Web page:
The Pollack apparatus has proven to be overly complex. Moreover, it requires that the handle be deflected from its original plane to dismount the blade from the handle, a movement which may be awkward to perform. The present system is a significant improvement over the Pollak structure because it is much simpler mechanically and includes a depressible button to easily dismount the blade from the handle.
It is, therefore, a prime object of the present invention to provide a simplified surgical blade system in which sterile surgical blades can be quickly and safely mounted onto a scalpel handle.
It is another object of the invention to provide a surgical blade system which facilitates mounting and dismounting of the blade on a scalpel handle, with a minimum of moving parts.
It is another object of the present invention to provide a blade containing cartridge in which assembly of the parts accurately positions and spring loads the blade retaining platform.
A further object of the present invention is to provide a surgical blade system which prevents reuse of a used blade.
Another object of the invention is to provide a surgical blade system which includes a cartridge with a minimum of components, thereby reducing fabrication and assembly costs.
In accordance with one aspect of the present invention, a surgical blade system is provided comprising a handle having a blade mounting portion with a boss forming a slot. The blade has a boss receiving recess defined by an edge. A cartridge having a body is adapted to removeably retain the blade. The body has an opening adapted to receive the blade mounting portion of the handle. A spring platform having a blade receiving recess is mounted in cantilever fashion to the body. The platform normally retains the blade in a position wherein the boss can enter the blade recess. As a handle is inserted into the opening, the platform flexes to permit the boss to be fully seated within the recess, to mount the blade on the handle.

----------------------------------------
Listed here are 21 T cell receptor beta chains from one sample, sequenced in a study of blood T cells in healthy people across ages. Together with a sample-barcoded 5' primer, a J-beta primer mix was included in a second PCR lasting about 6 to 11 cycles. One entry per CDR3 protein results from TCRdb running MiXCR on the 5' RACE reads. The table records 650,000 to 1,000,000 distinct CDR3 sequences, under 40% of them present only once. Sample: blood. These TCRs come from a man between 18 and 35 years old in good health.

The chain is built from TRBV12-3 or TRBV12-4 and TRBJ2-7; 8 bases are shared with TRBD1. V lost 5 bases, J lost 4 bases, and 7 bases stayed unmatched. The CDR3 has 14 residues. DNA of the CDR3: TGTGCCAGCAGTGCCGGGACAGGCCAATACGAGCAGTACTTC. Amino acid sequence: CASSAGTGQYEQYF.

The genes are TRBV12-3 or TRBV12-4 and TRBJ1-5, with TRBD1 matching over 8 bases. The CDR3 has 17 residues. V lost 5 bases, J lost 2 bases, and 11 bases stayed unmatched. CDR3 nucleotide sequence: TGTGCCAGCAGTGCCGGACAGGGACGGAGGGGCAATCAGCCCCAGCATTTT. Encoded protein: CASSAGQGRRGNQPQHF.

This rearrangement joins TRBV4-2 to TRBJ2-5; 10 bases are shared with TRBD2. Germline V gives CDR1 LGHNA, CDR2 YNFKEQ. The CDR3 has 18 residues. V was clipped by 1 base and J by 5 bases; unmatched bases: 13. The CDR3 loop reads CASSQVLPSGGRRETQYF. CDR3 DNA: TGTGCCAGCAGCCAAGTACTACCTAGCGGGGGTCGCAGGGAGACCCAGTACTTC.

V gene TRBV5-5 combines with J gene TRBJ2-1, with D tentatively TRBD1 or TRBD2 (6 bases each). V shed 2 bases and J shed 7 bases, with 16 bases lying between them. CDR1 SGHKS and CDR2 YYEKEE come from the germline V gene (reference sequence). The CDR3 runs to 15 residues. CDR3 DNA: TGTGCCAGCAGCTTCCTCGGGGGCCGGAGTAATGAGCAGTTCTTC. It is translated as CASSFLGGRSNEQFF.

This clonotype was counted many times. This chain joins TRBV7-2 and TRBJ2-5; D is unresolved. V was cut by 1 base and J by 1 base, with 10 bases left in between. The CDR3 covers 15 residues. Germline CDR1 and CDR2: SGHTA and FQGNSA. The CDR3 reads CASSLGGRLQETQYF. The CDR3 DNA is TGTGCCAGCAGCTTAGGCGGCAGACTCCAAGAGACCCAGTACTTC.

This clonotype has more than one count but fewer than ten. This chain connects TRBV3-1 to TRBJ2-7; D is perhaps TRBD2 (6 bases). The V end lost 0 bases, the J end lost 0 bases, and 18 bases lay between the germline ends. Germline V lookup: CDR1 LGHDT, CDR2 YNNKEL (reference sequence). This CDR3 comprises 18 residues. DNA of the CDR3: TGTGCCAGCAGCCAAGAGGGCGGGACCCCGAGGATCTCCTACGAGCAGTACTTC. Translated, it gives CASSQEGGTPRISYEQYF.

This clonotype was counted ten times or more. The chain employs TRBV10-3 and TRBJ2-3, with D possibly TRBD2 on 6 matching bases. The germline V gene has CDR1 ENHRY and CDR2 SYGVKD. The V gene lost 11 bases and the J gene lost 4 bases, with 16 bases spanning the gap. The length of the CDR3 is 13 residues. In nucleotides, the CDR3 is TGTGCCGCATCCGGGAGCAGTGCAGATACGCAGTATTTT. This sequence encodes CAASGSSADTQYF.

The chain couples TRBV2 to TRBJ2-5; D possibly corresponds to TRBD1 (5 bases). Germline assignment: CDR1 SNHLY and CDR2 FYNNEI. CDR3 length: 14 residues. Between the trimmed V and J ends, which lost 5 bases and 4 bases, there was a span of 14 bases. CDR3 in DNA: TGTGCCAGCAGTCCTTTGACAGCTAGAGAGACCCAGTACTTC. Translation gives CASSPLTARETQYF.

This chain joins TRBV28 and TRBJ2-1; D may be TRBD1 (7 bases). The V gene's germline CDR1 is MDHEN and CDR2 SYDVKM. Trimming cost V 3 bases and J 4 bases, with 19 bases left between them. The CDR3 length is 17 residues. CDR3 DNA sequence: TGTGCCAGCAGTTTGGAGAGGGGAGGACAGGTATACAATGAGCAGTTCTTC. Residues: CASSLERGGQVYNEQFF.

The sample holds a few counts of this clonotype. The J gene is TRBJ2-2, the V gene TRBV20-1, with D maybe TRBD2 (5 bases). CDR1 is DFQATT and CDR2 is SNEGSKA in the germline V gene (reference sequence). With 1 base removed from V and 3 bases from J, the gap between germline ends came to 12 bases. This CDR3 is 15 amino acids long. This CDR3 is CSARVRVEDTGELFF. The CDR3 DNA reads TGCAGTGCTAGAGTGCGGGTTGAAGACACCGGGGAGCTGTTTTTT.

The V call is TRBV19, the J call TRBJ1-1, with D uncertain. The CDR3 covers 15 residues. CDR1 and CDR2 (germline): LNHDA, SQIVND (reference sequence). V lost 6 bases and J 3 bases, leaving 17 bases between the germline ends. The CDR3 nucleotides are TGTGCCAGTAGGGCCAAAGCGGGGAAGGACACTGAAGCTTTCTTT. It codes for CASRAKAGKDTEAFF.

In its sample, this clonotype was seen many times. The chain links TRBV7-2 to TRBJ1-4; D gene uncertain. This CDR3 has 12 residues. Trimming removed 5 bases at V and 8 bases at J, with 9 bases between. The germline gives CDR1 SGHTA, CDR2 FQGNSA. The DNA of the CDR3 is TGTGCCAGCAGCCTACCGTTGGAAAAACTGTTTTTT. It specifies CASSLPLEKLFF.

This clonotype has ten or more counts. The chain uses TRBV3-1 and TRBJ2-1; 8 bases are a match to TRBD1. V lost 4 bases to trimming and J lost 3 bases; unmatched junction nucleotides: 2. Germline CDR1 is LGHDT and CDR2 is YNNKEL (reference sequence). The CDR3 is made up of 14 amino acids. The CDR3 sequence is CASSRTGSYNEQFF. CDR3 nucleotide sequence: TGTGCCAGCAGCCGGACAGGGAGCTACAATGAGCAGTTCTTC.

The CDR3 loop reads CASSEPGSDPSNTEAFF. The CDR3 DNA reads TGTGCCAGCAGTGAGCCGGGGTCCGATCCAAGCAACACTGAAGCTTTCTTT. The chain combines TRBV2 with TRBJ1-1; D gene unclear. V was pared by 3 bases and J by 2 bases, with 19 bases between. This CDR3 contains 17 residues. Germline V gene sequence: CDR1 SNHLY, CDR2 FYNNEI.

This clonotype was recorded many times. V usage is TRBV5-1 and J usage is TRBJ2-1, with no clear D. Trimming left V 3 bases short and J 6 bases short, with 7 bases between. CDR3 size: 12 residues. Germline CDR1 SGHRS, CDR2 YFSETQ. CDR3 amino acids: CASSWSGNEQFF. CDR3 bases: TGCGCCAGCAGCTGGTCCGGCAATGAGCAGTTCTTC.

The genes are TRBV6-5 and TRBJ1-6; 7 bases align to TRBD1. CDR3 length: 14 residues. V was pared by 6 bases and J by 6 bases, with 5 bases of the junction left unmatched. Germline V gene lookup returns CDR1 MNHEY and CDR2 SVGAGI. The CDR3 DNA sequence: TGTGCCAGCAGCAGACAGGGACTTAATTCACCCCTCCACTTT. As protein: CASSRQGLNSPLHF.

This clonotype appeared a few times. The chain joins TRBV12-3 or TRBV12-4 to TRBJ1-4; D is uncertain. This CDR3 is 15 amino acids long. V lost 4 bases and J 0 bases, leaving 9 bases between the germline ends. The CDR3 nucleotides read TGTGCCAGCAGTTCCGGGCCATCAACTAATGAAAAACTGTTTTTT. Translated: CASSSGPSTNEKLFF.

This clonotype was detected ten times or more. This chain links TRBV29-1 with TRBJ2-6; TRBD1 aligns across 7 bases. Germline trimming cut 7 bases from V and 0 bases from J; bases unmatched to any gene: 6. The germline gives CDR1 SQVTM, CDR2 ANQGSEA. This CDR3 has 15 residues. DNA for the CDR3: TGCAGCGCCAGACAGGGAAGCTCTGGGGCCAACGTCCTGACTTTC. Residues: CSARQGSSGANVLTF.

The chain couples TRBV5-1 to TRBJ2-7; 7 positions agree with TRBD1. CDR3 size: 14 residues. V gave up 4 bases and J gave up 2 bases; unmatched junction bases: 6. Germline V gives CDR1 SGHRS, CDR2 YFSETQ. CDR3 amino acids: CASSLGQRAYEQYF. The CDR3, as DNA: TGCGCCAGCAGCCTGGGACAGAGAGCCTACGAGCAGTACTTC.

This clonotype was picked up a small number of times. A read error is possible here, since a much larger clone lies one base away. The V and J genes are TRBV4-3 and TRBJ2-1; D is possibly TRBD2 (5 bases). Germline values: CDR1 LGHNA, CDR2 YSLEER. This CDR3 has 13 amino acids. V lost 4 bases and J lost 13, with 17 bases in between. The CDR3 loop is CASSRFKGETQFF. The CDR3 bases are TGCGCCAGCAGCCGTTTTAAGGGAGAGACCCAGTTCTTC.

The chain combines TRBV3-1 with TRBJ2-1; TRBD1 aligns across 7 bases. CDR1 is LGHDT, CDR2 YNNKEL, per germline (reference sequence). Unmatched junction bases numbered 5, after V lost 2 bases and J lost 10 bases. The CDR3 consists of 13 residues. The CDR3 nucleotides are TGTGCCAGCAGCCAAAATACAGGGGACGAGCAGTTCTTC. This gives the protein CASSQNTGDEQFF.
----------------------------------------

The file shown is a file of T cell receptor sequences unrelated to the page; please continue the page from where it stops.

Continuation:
Means actuatable from the exterior of the cartridge are provided to move the blade relative to the blade mounting portion to dismount the blade from the handle. The actuatable means comprises a pushbutton and a protrusion extending from the pushbutton and adapted to move the blade to a position wherein the boss can be withdrawn from the recess.
The protrusion extends in direction substantially perpendicular to the plane of the platform. The actuatable means preferably comprises first and second spaced protrusions adapted to engage the blade at opposite sides of the boss receiving recess.
The normal position of the platform is at an acute angle with the blade mounting portion of the handle. More specifically, the normal position of the platform is in a plane which forms an acute angle with the plane of the blade mounting portion of the handle.
The platform is integral with the cartridge body, being attached by a “living hinge”. It includes means for positioning the blade relative to the platform. The positioning means comprises a surface against which the blade abuts.
A lid is provided. The lid is hingeably attached to the body, adjacent the handle receiving opening.
The cartridge comprises a knurled exterior surface to facilitate handling of the cartridge.
The handle comprises an inclined surface. The blade has a correspondingly inclined mating surface. The cartridge has indicia thereon corresponding to the inclined handle surface.
The cartridge opening is defined by a handle guide surface. The handle guide surface is substantially parallel to the plane of the position of the blade when the platform moves against the spring load.
In accordance with another aspect of the present invention, the surgical blade system includes a handle having a blade mounting surface with a raised boss forming a slot. A blade is provided with a boss receiving recess defined by an edge. A cartridge comprises first and second parts which assemble to removeably retain the blade. The cartridge has an opening adapted to receive the blade mounting portion of the handle. A platform is provided having a blade receiving recess. Means are provided for mounting the platform in cantilever fashion on the second cartridge part. Means are provided on the first cartridge part to cooperate with the platform when the parts are assembled to position the platform to retain the blade in a position where the handle boss can align with the blade recess. Insertion of the handle causes the boss to be received within the recess, to mount the blade on the handle.